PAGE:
Collaboration in Civic Spheres

Redmond Red Light Camera Pilot Program: Policy Memo

by Andrew Hart May 11th, 2010

Aligned with policy recommendations in an April 20, 2010 memo from Redmond Mayor John Marchione, the Redmond, Wash. City Council voted 6-0 on that date to authorize the city negotiating a contract to install red light cameras at three intersections and in two school zones. The goal is to improve traffic safety and pedestrian safety.

BACKGROUND:  Intersections are among the most dangerous sections on the road. A 2001 nationwide poll found that 78% of Americans favor increased intersection safety. Across the U.S., there has been a push to increase intersection safety through the use of Red Light Photo Enforcement. A study of 350 U.S. cities that have implemented Red Light Photo Enforcement found such programs can mitigate the dangers of intersections and improve motorist behavior. Forty percent of traffic accidents occur at intersections. Each year, red light running accounts for over 180,000 crashes, 90,000 injuries, and 1,000 deaths.

“The use of cameras has shown a reduction in the total number of serious crashes by 16%, ‘t-bone’ crashes by 26%, violations and fatalities while also positively affecting driver behavior” (J. Marchione, memo, 20 April 2010). A 2006 poll found that 82% of Seattle residents support installing red light cameras. The City of Redmond has been considering implementing a Red Light and School Zone Photo Enforcement program for over a year and a half. Programs implemented in similar cities have been successful, decreasing the number of violations at intersections and school zones.

KEY DOCUMENT: Proposed Pilot Red Light Camera and School Photo Enforcement Program,” City of Redmond City Council Agenda, 4/20/2010. The memo sought the council’s approval to “negotiate a proposed agreement with American Traffic Solutions (ATS) for a 30 day warning period and 12 month pilot program for red light violations and speed limit violations at selected school zones.” The memo details the proposed program, considered vendors, benefits and costs of the program, and the recommendation of the staff.

KEY FINDINGS: The Police and Transportation Department considered the following factors to determine locations for intersection photo enforcement program: traffic volume, number of collisions, and frequency of red light violations. They found the the following intersections to be the best candidates:

  • Eastbound/Westbound N.E 40th Street at 156 Avenue N.E. (41 violations per day)
  • Eastbound Redmond Way at 148th Avenue N.E. (33 violations per day)
  • Westbound/Northbound Union Hill Road at Avondale Road (44 violations per day)
  • To determine schools for the school zone photo enforcement, the staff considered number of complaints and ability to provide motorists with clear notification of a school zone area. They believe the best candidates to be:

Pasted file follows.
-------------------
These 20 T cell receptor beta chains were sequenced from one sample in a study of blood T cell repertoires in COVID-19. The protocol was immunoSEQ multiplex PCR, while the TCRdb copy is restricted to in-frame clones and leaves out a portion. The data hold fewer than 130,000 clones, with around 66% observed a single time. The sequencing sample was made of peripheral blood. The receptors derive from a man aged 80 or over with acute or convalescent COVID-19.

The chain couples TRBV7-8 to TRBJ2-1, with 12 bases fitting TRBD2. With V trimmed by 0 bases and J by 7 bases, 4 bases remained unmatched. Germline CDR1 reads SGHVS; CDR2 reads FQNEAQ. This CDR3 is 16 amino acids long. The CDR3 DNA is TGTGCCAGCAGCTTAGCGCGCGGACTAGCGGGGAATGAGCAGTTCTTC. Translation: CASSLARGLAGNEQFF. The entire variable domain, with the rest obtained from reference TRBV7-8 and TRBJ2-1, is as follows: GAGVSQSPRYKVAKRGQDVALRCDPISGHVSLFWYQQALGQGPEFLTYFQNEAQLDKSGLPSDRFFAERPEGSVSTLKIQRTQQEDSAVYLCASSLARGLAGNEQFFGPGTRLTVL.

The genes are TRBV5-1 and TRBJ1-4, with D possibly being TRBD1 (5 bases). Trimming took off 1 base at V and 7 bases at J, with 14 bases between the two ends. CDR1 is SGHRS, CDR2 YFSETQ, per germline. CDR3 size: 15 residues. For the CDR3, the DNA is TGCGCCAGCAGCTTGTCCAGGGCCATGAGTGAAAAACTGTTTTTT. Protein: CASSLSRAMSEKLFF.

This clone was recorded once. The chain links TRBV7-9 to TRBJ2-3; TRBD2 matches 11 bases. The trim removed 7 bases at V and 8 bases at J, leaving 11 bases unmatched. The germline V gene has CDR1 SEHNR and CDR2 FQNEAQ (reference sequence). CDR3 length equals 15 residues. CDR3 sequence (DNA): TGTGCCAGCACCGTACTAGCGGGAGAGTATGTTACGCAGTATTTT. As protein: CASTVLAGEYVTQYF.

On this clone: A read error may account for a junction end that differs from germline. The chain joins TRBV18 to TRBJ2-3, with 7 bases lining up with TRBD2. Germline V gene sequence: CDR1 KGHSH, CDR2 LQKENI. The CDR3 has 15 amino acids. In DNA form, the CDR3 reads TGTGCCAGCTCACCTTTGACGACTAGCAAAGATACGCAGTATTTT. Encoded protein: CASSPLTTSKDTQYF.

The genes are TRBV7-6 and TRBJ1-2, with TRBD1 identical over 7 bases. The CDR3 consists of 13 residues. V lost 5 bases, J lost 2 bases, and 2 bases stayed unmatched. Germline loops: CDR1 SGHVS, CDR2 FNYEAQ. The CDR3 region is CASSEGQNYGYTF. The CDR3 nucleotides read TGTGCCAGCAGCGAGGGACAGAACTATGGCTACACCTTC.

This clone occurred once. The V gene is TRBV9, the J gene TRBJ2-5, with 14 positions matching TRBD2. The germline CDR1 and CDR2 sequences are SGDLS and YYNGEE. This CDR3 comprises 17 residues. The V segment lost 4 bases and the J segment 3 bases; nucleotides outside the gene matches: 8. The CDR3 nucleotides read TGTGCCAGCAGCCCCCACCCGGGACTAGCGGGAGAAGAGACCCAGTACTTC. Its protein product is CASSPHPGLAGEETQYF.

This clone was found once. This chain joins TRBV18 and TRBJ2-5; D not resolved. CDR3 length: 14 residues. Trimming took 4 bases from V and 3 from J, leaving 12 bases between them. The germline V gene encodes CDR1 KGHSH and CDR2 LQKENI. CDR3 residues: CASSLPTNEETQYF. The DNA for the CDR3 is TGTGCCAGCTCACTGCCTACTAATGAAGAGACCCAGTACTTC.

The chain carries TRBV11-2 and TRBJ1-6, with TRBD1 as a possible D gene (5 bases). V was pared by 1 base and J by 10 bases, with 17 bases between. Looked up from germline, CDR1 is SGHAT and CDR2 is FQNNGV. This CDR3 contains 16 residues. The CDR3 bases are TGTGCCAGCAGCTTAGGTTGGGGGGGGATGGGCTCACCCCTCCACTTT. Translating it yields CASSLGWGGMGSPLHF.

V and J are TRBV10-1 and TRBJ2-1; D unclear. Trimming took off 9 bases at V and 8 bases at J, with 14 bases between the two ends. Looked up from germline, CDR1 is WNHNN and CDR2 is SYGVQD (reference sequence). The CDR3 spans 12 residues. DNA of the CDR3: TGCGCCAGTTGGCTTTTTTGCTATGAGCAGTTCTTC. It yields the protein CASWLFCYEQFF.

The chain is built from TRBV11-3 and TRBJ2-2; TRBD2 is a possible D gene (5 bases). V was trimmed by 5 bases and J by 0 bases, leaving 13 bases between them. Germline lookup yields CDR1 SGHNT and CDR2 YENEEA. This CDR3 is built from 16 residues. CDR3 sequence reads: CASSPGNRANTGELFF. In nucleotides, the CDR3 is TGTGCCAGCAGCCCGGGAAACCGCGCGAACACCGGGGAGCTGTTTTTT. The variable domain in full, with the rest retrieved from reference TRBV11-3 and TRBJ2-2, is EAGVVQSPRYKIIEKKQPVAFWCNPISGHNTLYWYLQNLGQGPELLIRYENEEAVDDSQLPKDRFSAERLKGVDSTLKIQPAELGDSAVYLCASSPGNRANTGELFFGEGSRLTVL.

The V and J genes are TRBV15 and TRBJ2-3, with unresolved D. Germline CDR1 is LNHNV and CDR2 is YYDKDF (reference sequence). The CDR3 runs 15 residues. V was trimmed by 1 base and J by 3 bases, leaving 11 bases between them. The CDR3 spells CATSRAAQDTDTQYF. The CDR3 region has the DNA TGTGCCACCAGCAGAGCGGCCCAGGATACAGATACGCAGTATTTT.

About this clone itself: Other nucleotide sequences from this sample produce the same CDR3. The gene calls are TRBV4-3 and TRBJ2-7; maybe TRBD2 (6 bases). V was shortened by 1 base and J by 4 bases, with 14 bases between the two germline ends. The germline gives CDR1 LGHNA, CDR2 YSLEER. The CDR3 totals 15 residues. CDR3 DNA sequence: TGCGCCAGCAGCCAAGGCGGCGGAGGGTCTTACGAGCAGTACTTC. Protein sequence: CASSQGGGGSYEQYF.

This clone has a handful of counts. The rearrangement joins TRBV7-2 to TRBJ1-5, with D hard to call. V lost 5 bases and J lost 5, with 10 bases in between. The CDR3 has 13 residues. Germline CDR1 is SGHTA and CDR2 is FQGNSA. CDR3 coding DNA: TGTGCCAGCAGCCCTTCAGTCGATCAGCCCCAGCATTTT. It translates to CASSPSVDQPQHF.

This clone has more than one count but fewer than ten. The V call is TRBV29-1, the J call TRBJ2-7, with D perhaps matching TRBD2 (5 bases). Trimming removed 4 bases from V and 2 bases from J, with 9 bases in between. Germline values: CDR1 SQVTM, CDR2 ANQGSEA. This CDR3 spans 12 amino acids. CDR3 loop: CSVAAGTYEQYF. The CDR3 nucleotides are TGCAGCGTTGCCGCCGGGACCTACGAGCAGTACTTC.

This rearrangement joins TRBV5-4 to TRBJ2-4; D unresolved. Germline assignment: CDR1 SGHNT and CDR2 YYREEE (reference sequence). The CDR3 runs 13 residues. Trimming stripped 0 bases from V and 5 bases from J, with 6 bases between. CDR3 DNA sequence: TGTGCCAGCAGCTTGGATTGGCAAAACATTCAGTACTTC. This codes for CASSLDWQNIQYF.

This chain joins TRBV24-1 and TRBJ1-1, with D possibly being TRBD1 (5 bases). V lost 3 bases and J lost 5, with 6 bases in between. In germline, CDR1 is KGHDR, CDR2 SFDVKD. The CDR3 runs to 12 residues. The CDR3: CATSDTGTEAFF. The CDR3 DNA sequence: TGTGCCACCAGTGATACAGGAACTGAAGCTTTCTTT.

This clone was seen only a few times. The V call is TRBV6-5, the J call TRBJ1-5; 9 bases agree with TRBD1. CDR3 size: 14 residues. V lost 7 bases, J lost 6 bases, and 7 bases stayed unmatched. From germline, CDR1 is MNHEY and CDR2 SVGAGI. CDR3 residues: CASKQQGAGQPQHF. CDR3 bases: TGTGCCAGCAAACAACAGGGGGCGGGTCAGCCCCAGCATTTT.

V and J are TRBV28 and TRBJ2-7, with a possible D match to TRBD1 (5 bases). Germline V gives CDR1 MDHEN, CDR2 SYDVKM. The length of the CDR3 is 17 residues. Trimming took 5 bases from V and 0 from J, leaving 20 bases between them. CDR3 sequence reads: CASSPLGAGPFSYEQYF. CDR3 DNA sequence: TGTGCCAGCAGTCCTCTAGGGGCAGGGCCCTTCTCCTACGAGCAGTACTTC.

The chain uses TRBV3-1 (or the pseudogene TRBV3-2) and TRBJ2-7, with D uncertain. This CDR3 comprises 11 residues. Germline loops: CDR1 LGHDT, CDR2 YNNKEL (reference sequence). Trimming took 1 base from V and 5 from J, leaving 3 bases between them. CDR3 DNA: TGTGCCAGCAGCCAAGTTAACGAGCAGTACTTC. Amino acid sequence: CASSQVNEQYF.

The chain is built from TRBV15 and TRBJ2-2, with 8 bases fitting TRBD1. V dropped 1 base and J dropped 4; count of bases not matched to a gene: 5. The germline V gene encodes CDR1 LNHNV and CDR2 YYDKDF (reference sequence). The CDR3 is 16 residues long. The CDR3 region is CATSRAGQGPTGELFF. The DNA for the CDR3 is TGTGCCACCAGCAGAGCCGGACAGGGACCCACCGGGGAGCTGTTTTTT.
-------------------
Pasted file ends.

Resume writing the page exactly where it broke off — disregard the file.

• Einstein Elementary
  • Redmond Junior High
  • Through the use of Red Light and School Zone Photo Enforcement, the police department hopes to prevent red light and school zone speed violations, making these locations safer for motorists, pedestrians, and bicyclists.

    ADDITIONAL FINDINGS: The police department considered two vendors for the photo enforcement program, ATS and Redflex. They recommend ATS due to superior customer service and availability.

    The proposed fine amount for citations given through the program is $124, an amount consistent with neighboring jurisdictions and the amount that would be given for the infraction by a police officer.

    Through monthly fees to the vendor, the City expects the program to cost $453,000 per year. Revenues of the program will go to the King County District Court to cover the costs of the City of Redmond’s contract for court services with the King County District Court. Any excess revenue will be allocated for public safety improvements, such as street signage, crosswalk maintenance, enforcement initiatives, and equipment.

    One Response to “Redmond Red Light Camera Pilot Program: Policy Memo”

    1. 4 RLC Questions
      Red Light Camera Test, for Revenue or Safety?
      1. Were any INDEPENDENT intersection traffic safety engineering studies performed by a State licensed civil engineer prior to camera vendor selection?
      2. Did the traffic safety engineering studies recommend any intersection safety improvements? 
      3. Where any traffic safety engineering recommendations/improvements implemented prior to the selection of a camera vendor?
      4. Were INDEPENDENT traffic studies performed after intersection engineering improvements to document improvements?
      If these questions were all answered Yes, the intersections are already safer without the need for red light ticket cameras. 
      RLCs do not prevent crashes, they document traffic engineering errors. The correction of these engineering errors reduces violations and crash rates to the point that camera vendors can’t make a profit and citizens are safer.